On the ground, airport cities are further developing into hubs, both for mobility and businesses. An office close to an airport is an advantage to companies that operate globally and whose employees need to travel a lot. Therefore, the landside development will make big steps forward, along with strengthened air-traffic routes.
Walter Schoefer studied law at the universities of Tübingen and Kiel, before going on to work as a lawyer. His previous roles include Head of Department at the District Office of Main-Tauber; the personal consultant of the Minister for Culture and Sport; personal consultant to the minister in the Ministry of Finance for Baden-Württemberg; general consultant for budgeting (principles of budgetary policy); deputy head of department for budgeting; and head of staff for new taxation and conversion of state facilities (NeStUL).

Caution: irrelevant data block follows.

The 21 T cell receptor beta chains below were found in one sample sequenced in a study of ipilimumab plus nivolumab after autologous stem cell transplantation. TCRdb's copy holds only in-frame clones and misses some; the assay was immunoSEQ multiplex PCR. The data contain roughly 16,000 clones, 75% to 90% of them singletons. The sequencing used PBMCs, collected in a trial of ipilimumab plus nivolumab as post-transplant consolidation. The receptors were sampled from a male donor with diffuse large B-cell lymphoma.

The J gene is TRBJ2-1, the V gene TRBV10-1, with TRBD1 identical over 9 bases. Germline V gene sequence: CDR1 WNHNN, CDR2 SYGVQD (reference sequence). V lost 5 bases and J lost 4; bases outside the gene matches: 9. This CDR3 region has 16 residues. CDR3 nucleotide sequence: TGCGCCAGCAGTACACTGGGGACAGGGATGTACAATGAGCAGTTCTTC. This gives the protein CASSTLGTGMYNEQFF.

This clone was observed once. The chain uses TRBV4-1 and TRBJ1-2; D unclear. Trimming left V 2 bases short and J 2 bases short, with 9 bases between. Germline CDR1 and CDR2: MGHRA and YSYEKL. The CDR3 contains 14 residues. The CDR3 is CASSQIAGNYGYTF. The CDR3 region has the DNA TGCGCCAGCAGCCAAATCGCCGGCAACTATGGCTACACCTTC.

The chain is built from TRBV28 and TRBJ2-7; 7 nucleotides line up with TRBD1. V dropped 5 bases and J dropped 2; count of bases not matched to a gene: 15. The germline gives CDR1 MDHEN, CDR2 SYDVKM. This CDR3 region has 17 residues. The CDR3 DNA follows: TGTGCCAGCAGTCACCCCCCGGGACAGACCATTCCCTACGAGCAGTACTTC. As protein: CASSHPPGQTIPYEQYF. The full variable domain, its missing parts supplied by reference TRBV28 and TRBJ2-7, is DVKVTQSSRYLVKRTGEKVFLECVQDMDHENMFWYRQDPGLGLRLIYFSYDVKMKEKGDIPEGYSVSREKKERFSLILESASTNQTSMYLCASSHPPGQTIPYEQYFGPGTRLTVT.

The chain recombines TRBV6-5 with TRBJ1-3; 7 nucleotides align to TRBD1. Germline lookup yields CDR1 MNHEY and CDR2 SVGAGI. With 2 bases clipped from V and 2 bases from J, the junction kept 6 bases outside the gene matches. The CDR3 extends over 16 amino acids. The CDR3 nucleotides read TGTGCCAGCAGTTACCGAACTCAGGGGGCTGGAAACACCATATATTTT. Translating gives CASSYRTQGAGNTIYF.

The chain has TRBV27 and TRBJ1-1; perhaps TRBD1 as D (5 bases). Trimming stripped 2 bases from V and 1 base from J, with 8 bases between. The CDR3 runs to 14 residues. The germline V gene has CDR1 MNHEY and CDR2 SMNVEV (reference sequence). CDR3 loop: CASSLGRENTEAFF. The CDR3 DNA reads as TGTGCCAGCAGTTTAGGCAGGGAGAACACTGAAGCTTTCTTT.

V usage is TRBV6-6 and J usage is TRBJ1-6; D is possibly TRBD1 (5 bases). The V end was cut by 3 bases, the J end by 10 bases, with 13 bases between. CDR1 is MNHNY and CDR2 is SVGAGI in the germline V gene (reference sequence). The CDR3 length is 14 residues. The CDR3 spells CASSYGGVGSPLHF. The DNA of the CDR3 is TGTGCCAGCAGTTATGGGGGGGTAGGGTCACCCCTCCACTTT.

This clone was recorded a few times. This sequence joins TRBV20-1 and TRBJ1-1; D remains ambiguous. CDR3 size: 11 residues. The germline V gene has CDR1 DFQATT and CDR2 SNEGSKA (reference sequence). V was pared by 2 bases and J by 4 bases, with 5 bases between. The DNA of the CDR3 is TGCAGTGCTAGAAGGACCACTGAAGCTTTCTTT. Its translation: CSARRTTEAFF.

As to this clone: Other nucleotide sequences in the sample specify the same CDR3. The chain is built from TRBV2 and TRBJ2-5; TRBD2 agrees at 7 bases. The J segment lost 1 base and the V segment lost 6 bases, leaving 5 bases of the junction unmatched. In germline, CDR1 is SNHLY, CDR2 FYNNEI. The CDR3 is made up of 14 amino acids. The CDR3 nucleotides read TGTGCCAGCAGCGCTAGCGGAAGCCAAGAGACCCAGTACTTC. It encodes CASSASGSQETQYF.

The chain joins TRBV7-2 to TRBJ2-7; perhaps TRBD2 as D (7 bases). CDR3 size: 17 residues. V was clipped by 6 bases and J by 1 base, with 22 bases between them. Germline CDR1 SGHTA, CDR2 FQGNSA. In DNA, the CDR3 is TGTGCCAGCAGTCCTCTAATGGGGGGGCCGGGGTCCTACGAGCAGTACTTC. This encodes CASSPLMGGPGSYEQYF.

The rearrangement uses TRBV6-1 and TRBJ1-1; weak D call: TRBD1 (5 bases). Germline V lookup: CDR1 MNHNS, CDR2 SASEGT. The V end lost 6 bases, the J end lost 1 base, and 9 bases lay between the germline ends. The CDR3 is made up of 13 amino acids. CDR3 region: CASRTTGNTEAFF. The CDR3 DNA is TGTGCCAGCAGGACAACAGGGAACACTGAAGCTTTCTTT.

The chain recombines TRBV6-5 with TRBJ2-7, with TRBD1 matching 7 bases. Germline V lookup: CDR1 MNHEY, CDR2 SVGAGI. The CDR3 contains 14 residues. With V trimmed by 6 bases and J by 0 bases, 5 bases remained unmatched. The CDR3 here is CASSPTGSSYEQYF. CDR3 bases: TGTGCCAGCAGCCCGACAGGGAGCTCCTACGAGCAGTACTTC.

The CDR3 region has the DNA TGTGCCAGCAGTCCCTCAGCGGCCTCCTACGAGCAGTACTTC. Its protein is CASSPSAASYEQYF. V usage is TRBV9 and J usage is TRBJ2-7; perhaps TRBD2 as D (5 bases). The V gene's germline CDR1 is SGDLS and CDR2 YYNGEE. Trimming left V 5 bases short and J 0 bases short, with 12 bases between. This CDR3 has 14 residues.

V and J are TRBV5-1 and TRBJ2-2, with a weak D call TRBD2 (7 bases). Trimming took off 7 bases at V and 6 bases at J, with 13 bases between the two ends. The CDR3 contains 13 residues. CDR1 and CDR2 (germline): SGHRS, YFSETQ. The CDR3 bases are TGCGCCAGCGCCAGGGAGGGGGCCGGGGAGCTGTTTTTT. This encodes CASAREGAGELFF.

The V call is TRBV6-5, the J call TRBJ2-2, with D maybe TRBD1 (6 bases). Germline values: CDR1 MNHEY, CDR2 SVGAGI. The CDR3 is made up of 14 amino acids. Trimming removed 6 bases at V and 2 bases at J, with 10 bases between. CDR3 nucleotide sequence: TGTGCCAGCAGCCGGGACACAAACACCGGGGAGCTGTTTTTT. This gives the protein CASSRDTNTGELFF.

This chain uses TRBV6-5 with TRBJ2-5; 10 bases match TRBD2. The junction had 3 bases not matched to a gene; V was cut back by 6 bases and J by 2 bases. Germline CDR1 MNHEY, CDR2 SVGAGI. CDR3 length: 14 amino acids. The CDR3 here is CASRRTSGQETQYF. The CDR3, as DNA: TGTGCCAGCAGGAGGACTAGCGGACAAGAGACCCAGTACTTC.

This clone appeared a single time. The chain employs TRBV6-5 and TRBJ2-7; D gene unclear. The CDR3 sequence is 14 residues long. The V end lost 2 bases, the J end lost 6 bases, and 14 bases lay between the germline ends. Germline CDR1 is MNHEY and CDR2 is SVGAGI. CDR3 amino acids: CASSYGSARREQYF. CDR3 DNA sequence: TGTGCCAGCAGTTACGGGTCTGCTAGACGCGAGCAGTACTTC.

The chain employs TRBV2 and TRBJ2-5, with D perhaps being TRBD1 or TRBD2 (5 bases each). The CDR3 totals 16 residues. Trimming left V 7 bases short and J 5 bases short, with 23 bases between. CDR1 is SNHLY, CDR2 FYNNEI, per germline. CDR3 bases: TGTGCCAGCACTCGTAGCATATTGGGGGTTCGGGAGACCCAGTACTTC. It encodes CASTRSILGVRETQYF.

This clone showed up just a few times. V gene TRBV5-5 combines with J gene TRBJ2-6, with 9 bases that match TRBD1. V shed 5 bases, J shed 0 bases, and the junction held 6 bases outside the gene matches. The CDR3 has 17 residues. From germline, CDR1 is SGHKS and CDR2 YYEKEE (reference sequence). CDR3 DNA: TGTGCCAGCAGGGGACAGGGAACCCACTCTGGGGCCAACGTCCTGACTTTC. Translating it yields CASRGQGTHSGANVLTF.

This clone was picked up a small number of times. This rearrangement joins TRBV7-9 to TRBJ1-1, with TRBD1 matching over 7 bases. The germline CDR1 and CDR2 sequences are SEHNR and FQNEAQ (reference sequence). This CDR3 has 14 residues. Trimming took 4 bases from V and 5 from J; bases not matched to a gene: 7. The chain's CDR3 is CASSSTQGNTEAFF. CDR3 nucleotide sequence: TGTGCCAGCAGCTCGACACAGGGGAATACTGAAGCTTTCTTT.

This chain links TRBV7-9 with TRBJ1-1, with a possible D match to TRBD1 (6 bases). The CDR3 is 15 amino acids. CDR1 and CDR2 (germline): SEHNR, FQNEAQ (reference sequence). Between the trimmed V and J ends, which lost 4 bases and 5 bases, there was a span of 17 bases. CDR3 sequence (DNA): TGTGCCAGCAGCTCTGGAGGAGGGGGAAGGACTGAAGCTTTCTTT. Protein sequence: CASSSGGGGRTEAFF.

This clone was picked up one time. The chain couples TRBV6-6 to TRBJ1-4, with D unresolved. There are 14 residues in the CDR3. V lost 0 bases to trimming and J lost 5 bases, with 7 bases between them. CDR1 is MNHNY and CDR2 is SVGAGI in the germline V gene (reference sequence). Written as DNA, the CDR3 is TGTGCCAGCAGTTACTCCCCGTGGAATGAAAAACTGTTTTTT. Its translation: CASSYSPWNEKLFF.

Since 1 September 1999, Schoefer has been Managing Director of Stuttgart Airport. He is in charge of non-aviation, which comprises of real estate and infrastructure, as well as corporate communication, and has been the management spokesman since 2017. In 2001, he was appointed as a member of the advisory board of Baden-Airpark GmbH at Karlsruhe / Baden-Baden Airport and, since 2007, has been the chairman of the advisory board of HSG Airport Stuttgart Handels- und Service GmbH. Since 2002, Walter Schoefer has been the Managing Director of the project enterprise Neue Messe GmbH & Co. KG.